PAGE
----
The Internet radio service is provided by a third party specialist called vTuner. The (literally) tens of thousands of Internet radio stations from over a hundred different countries would be overwhelming, but the system offers a very handy bookmarking arrangement that ensures you’ll able to find your favourites again.
“Radio station” isn’t confined to live broadcasts. In this context the term includes a large number of podcasts, as well as “catch-up” programmes. Discovering this, I turned to the section of the vTuner menu covering Radio 3. Along with the live Radio 3 broadcast, it lists multiple categories of Radio 3 catch-ups, including “CD Review”, “Composer of the Week”, “Drama on 3”,”Jazz Line-up” and many others, most of them genuine broadcasting gems. But when first I opened up each of these categories, the only available track visible, named “BBC Audio Format Change” was an automated American male voice announcing that “…for now, Listen Again shows are not available” because the new format “is not compatible with this product”.
This isn’t just a vTuner or Yamaha problem. Earlier this year the BBC changed the format of its audio stream and threw a spanner into the works for many Internet radio manufacturers. It’s the kind of problem a firmware update ought to be able to fix, but Yamaha is dependent on vTuner for the solution. So far my repeated emails to vTuner about this have been unanswered, and the only fix provided by subsequent firmware updates has been to remove the format change audible warning with a text alert that simply says, discouragingly: “No Content”.
It’s easy to set up Favourite stations, and even group them under categories that you can give your own names to. If you’re accessing the Internet Radio menus from a Web browser (I’ll cover this in a later episode) there’s a link from the Web Control Centre to something called the Yamaha vTuner Radio Guide, which turns out to be much more than a guide, where you can find categorised lists of all the available Internet radio stations, and from there add them directly to the RX-V679’s Net Radio favourites list. This is really useful, and with about half an hour’s work I was able to discover a dozen or so Jazz and Classical stations delivering at 192kbps or better. Using the vTuner Radio Guide Web page I added these to the tuner’s Favourites list and categorised them using naming conventions of my own choice.
But inevitably among them I found stations that for various reasons turned out to be unsatisfactory after an extensive listen. It might be a stuttering audio track, poor content or nuisance commentary interruptions. The way you remove these dud stations from the Favourites list wasn’t immediately obvious to me, and I had to email the vTuner support desk for help. Happily the response to this question came back within hours. It seems you can’t delete favourites from the vTuner Radio Guide used to set them up. Instead, you have to pull up Yamaha’s On Screen menu, find the list of favourites there and right cursor to find the star symbol, which you can then switch off. Not entirely intuitive, but easy enough when you know how.
As delivered, the RX-V679 mystified me with a stuttering problem on my three favourite MP3 320Kbps channels: the superb Audiophile Classical, Audiophile Baroque and Audiophile Jazz channels, generously broadcast from Athens with no ads or chatter. The Net Radio setting brought in all three channels in brief gusts interspersed by silence. As I was able to play these stations perfectly smoothly on my MacBook Air, clearly it wasn’t my Internet connection that was at fault.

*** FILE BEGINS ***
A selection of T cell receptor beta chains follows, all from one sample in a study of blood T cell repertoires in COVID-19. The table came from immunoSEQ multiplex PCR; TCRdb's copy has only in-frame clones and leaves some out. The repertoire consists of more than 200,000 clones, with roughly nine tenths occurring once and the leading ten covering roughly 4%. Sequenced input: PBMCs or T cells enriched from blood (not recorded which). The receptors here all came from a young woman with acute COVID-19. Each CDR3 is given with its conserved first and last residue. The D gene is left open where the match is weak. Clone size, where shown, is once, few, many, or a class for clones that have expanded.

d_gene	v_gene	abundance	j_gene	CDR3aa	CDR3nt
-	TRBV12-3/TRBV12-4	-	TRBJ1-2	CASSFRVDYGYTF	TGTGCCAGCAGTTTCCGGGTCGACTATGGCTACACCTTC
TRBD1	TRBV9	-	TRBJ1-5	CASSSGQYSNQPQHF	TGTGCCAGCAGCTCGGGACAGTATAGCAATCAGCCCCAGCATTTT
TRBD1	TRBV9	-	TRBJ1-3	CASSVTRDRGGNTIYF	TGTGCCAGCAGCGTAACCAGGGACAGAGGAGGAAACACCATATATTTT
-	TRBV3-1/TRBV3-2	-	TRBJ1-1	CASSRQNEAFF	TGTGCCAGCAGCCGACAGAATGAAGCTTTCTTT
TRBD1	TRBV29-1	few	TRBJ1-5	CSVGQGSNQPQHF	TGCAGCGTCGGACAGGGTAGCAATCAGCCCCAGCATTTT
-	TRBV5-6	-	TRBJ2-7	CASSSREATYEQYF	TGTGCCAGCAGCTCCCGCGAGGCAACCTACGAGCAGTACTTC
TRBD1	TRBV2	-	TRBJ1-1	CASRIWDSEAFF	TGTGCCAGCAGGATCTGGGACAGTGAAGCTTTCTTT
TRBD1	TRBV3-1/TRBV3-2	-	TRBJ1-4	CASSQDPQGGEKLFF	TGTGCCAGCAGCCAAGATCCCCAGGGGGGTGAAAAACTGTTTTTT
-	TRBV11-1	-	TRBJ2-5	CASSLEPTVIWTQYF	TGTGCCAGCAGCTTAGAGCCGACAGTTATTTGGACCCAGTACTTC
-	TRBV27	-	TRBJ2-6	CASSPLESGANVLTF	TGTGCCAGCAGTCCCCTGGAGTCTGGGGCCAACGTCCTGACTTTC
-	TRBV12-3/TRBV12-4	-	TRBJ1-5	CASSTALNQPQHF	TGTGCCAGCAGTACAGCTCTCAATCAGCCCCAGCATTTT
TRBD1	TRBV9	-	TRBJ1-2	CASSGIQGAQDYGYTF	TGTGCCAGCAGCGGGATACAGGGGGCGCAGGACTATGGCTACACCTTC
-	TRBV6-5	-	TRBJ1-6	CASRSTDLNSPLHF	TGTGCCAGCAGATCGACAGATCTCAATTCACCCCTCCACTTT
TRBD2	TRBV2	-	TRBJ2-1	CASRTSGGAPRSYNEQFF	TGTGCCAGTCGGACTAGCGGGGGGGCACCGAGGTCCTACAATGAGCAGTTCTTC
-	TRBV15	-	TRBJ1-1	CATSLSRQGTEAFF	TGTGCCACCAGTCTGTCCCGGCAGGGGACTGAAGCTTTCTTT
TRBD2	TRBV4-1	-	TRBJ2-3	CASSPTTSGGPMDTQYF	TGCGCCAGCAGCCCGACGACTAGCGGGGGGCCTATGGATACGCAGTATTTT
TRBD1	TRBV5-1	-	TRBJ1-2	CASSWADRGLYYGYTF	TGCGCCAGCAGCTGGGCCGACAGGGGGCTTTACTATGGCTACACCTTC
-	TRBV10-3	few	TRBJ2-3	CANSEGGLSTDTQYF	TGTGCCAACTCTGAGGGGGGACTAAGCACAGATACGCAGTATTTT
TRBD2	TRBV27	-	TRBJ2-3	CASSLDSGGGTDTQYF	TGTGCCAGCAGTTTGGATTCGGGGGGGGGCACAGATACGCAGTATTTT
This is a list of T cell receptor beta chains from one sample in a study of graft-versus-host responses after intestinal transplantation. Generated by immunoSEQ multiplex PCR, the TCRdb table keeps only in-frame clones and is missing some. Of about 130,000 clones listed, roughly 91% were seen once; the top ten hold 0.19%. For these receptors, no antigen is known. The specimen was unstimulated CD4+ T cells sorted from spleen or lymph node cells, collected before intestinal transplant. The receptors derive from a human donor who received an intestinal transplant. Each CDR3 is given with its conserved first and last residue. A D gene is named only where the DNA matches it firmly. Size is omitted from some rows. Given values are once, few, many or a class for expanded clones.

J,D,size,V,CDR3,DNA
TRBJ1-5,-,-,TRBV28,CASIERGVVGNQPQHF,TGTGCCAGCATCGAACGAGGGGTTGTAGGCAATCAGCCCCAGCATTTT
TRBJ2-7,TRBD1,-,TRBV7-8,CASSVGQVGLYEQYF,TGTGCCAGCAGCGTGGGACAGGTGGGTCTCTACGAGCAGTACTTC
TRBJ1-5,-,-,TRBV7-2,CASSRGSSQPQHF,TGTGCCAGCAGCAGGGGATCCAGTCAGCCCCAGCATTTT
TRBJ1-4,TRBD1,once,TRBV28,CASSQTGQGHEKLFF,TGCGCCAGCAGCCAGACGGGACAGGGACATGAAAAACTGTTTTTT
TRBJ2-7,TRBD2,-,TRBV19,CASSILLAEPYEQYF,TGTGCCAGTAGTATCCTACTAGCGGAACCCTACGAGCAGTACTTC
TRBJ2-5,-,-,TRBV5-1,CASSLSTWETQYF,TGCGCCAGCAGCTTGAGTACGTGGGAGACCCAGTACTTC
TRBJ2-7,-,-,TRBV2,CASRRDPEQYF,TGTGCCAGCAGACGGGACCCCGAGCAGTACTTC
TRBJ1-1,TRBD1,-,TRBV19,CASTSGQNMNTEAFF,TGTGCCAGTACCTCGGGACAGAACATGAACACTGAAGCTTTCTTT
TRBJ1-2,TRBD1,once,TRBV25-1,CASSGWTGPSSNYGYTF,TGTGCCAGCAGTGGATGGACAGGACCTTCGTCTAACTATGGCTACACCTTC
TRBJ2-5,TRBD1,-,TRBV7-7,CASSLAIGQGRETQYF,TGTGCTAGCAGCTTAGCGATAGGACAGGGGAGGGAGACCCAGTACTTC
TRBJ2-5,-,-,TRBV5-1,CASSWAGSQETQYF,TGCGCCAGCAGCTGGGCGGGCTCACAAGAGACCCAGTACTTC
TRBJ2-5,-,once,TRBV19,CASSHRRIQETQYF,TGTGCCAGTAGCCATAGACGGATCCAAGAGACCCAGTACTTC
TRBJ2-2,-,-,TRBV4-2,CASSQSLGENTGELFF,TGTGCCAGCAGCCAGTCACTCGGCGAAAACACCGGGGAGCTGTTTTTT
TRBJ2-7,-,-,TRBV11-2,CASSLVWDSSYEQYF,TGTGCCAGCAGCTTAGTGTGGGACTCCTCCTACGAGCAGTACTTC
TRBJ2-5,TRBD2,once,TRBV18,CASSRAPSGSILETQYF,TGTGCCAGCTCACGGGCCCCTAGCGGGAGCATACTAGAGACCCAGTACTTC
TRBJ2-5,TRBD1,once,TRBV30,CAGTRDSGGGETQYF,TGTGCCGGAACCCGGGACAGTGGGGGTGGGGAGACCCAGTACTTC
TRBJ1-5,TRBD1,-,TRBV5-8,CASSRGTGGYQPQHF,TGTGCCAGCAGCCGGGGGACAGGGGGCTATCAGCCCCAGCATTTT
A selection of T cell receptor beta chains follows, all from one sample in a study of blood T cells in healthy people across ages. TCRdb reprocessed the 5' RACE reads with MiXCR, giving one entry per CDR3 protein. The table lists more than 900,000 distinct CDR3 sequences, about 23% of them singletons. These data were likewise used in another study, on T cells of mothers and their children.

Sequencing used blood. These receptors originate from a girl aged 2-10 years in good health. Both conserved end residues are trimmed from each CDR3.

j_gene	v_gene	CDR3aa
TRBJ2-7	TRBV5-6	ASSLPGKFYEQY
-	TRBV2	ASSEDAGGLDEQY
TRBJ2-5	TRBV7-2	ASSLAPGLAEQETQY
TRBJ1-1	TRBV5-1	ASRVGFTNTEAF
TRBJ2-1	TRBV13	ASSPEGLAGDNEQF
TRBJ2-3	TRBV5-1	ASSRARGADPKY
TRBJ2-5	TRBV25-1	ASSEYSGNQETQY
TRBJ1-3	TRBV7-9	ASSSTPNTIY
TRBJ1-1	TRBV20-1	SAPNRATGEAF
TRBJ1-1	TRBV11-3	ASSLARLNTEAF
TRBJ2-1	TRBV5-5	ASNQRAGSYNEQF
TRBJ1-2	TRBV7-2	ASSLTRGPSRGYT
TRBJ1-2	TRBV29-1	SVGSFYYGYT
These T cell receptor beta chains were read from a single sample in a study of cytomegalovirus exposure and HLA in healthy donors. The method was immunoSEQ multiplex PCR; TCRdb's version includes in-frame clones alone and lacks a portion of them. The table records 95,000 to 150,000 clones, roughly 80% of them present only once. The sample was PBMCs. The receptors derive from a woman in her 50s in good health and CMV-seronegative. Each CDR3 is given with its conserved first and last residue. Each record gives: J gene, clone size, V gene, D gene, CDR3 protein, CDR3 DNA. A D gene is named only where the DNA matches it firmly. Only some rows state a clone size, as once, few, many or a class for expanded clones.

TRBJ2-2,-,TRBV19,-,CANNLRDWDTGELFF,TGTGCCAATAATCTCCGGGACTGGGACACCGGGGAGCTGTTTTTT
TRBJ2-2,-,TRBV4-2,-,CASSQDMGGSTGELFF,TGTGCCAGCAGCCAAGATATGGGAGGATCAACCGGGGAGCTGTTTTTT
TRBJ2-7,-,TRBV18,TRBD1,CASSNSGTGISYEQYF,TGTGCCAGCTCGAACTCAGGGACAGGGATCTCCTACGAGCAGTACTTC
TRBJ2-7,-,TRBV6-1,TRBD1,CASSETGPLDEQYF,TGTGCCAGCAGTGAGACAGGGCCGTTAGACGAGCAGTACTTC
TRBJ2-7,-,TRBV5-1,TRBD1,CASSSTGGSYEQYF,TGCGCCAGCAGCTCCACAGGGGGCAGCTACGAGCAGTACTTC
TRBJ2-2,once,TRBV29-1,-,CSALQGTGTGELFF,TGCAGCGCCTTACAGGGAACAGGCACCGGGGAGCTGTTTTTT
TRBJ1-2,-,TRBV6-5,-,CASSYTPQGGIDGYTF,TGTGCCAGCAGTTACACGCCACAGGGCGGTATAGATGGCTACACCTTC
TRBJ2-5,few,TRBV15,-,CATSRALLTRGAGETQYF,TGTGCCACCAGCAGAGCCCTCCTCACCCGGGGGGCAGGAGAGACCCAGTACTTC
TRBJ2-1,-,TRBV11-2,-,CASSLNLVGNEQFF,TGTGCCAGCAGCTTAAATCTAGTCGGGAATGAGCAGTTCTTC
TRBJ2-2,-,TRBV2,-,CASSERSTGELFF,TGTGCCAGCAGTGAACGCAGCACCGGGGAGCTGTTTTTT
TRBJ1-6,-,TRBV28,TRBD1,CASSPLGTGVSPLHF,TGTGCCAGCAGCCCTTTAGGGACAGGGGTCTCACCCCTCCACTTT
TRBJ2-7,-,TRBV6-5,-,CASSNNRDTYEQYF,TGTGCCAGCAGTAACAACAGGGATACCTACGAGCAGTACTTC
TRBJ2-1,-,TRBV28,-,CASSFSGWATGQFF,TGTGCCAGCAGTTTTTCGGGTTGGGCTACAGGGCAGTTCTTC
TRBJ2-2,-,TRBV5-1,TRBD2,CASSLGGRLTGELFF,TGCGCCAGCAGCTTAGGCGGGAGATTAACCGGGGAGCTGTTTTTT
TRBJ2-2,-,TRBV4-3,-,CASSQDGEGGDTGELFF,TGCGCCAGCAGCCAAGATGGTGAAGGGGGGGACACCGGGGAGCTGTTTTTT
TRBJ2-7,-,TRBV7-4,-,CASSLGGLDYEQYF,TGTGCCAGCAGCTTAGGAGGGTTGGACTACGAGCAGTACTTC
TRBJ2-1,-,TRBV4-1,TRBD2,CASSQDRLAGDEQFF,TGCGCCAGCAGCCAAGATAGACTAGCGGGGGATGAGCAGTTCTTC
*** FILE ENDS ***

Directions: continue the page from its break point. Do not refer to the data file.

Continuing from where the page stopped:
I passed this bug up to Yamaha UK’s technical team, with no great expectation of much being done about it (there is typically a very long chain of command between the UK and any Japanese company you care to name). Very likely they were onto the bug already, but I like to think they sprang into action as a result of my report because, lo and behold, the next firmware update fixed it.
The full bandwidth Audiophile stations need no massaging, but for those that do, the Enhancer button really does the trick. I don’t believe in magic, and I’ve never been a fan of using DSP to fix tight bandwidth problems at the transmission or receiver end. But if it has to be done (and for many Internet radio stations it certainly does) it needs to be done really well. I’d love to know more about how Yamaha does it.
As I mentioned above, by default, Internet radio is accessed through the third Scene button on the main chassis and on the remote control, both conveniently marked “Net”. In Yamaha’s terms the concept seems to embrace the free worldwide radio accessible through the vTuner service, as well as three subscription music services: Napster, Juke and Spotify. Apple’s Airplay for wirelessly relaying music over your LAN is there too, and a recent update added Yamaha’s new multi-room audio feature, MusicCast.
There’s no separate button for MusicCast on the remote control — probably because the RX-V679 was released six months before the MusicCast announcement (and in any case the last thing the remote control needs is another button). But the app for your tablet or phone (yes, I know I keep mentioning it, but we will deal with it in the fullness of time), has been updated to include MusicCast, as has the Web interface.
Pressing the smaller button marked “Net” on the upper, black part of the remote control (which confusingly isn’t the same as the Scene button below it marked “Net”) cycles you through these services. If you want to access your DLNA connection to play music over your LAN via the upper “Net” button, you have to wade through invitations to sign up to Napster, Juke and Spotify the first time you do this. But if you have a preference for DLNA, this will be remembered.
The app for your phone or tablet turns out to be a better way of navigating through a large number of Internet radio stations and/or a NAS drive with a lot of multimedia content, and the app does allow you to hide any unwanted commercial services like Napster if you don’t want to subscribe to them. And, as I’ve said, the way the RX-V679 delivers your choice of what’s available across the whole of free Internet radio is so damn good that I felt no temptation to sign up to anything else.
(to be continued)
Revised 13/04/2016, 10:08:25 to reflect the fact that unlike the previous model, the RX-V677, the front HDMI connector is not MHL compliant.